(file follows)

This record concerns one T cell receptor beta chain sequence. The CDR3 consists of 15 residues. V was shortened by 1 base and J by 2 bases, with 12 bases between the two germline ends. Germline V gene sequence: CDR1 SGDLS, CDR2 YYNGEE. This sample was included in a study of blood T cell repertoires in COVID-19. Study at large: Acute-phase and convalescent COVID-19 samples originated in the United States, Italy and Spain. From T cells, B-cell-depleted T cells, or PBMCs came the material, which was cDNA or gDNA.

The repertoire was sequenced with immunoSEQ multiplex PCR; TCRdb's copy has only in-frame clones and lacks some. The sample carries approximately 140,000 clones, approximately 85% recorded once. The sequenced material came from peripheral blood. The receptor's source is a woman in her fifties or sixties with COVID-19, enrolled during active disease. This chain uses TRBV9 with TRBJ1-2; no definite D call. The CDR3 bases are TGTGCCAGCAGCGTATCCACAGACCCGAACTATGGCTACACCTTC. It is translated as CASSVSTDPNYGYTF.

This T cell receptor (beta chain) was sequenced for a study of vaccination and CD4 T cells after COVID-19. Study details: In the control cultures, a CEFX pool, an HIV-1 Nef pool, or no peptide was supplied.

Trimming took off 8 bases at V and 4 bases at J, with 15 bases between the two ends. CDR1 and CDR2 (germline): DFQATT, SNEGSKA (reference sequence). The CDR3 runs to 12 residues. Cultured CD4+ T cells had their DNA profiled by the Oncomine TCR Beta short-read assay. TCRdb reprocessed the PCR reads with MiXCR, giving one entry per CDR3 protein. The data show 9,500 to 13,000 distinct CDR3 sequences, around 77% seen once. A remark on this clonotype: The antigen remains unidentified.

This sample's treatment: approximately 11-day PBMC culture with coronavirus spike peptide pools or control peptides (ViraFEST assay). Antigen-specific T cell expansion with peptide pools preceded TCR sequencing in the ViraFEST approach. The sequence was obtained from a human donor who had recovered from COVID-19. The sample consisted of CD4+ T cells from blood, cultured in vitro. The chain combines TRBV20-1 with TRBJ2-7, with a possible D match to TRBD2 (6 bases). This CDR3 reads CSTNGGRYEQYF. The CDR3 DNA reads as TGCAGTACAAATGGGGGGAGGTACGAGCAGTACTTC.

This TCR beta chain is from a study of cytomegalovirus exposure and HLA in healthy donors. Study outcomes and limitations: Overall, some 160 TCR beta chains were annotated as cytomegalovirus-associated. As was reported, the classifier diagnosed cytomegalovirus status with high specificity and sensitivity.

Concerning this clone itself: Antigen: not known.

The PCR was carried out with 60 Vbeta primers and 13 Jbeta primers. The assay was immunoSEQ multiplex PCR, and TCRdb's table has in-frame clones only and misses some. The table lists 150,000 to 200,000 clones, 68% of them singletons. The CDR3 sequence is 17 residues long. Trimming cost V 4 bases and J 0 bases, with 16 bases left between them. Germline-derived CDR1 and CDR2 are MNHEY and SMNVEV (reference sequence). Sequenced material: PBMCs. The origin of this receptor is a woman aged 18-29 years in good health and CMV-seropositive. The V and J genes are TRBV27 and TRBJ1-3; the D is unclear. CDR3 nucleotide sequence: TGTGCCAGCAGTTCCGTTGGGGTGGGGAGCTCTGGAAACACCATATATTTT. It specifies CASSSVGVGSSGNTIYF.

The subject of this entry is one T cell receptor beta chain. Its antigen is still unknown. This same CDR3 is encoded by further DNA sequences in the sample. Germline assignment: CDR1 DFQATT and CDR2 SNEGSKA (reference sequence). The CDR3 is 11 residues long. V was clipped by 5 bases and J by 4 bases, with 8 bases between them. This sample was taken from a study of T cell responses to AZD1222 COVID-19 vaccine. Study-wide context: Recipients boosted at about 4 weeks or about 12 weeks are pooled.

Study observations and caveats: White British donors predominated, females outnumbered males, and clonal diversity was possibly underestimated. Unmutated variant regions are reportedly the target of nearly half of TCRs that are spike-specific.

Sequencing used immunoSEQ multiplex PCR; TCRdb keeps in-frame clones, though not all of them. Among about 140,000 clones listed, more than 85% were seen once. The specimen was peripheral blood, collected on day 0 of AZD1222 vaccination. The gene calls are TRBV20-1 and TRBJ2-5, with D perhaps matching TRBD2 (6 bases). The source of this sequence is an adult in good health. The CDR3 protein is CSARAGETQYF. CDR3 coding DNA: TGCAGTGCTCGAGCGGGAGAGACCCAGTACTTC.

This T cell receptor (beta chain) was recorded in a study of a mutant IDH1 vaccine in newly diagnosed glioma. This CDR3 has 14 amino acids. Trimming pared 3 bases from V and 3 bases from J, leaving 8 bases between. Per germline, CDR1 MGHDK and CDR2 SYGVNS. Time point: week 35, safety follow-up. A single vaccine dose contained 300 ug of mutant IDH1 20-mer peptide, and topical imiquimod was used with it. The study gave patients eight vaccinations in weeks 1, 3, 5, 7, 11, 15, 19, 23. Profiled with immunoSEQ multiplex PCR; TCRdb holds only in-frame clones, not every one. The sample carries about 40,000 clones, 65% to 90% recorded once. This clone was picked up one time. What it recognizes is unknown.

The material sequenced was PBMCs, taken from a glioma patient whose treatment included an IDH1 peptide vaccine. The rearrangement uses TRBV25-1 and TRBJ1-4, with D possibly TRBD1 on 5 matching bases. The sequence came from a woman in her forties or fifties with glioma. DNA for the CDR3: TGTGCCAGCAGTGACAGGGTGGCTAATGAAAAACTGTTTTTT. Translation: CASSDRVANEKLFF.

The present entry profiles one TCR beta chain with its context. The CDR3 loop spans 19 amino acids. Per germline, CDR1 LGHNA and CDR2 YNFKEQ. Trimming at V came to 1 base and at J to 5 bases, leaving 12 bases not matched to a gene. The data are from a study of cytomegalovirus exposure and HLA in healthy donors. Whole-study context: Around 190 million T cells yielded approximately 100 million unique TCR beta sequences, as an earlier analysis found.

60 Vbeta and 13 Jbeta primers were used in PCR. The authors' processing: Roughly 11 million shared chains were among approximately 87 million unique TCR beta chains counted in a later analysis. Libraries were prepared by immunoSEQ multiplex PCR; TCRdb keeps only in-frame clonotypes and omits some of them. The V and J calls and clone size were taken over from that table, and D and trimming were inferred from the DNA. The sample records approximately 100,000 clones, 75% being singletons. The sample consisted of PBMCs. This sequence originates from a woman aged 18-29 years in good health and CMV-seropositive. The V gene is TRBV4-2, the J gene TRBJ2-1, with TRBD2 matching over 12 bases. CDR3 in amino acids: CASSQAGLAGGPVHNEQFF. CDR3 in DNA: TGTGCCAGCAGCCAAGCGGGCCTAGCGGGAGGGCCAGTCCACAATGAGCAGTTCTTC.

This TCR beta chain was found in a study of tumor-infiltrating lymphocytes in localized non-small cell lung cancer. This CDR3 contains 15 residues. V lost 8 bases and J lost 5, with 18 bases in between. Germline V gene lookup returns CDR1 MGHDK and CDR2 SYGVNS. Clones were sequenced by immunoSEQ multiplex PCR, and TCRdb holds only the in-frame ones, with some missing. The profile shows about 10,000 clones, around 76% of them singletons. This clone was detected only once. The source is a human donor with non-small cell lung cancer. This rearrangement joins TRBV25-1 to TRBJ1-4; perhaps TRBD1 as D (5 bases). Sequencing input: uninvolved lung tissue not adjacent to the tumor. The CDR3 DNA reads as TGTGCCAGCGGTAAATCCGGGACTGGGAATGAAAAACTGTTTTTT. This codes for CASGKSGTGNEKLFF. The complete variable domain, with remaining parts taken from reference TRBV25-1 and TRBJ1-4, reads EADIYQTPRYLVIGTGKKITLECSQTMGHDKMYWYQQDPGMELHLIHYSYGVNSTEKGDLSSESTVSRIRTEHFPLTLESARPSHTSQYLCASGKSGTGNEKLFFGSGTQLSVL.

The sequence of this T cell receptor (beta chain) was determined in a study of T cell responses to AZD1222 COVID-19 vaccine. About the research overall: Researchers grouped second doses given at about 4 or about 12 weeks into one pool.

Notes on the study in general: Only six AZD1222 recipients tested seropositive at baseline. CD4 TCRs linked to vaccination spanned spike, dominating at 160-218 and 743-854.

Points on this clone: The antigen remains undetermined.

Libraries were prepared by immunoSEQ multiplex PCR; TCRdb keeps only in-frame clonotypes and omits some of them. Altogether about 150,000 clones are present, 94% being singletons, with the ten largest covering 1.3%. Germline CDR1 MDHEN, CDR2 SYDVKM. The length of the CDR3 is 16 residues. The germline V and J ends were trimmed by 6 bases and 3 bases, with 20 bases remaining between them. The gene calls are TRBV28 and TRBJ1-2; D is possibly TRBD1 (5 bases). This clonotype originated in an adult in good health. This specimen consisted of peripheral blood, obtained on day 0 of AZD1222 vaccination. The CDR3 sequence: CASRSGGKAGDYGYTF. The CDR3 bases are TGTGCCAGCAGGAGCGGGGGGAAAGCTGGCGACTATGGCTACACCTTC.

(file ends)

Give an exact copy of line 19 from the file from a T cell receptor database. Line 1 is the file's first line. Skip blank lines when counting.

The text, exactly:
Points on this clone: The antigen remains undetermined.